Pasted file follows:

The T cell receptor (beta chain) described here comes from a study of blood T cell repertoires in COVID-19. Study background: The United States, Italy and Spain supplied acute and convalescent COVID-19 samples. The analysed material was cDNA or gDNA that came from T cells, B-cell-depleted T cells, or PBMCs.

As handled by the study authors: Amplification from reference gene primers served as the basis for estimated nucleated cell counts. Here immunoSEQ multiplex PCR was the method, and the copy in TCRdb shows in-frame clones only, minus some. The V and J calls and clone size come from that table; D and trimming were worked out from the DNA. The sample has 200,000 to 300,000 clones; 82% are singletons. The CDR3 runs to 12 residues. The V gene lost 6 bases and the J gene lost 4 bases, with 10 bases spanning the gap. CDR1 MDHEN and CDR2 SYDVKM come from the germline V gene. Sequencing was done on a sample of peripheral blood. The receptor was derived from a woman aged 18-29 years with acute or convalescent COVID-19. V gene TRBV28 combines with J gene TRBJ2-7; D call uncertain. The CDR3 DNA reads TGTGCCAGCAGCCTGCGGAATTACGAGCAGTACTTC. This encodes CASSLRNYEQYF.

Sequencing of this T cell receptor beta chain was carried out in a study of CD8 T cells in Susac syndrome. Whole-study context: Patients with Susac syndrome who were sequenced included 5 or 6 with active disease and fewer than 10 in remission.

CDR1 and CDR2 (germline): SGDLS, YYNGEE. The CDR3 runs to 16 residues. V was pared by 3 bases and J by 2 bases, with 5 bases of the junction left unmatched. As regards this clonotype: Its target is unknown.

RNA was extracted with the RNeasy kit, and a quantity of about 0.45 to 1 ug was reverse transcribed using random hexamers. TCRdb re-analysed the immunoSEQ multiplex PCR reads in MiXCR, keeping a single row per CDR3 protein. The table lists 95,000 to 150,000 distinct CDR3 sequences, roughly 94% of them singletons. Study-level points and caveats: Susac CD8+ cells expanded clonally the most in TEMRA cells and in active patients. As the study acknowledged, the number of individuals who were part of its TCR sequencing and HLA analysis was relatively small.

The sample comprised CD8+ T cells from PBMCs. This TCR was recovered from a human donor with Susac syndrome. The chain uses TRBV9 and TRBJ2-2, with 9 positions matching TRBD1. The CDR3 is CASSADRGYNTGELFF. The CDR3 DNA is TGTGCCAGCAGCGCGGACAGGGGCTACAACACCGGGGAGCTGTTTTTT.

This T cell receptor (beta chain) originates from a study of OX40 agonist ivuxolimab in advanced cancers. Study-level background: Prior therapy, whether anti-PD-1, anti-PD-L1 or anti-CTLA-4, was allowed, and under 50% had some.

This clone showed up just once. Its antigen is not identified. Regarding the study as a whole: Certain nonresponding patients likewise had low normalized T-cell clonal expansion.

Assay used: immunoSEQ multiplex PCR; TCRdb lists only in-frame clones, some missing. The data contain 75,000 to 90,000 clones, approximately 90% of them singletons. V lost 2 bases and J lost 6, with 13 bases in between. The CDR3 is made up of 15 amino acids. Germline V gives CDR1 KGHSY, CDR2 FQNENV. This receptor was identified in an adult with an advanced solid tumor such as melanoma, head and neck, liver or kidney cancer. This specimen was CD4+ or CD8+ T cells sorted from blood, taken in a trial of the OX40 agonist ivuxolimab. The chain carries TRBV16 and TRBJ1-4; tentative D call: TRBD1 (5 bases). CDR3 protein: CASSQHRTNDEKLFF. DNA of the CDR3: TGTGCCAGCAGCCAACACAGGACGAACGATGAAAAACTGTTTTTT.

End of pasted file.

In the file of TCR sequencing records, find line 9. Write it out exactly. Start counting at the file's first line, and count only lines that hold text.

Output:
Assay used: immunoSEQ multiplex PCR; TCRdb lists only in-frame clones, some missing. The data contain 75,000 to 90,000 clones, approximately 90% of them singletons. V lost 2 bases and J lost 6, with 13 bases in between. The CDR3 is made up of 15 amino acids. Germline V gives CDR1 KGHSY, CDR2 FQNENV. This receptor was identified in an adult with an advanced solid tumor such as melanoma, head and neck, liver or kidney cancer. This specimen was CD4+ or CD8+ T cells sorted from blood, taken in a trial of the OX40 agonist ivuxolimab. The chain carries TRBV16 and TRBJ1-4; tentative D call: TRBD1 (5 bases). CDR3 protein: CASSQHRTNDEKLFF. DNA of the CDR3: TGTGCCAGCAGCCAACACAGGACGAACGATGAAAAACTGTTTTTT.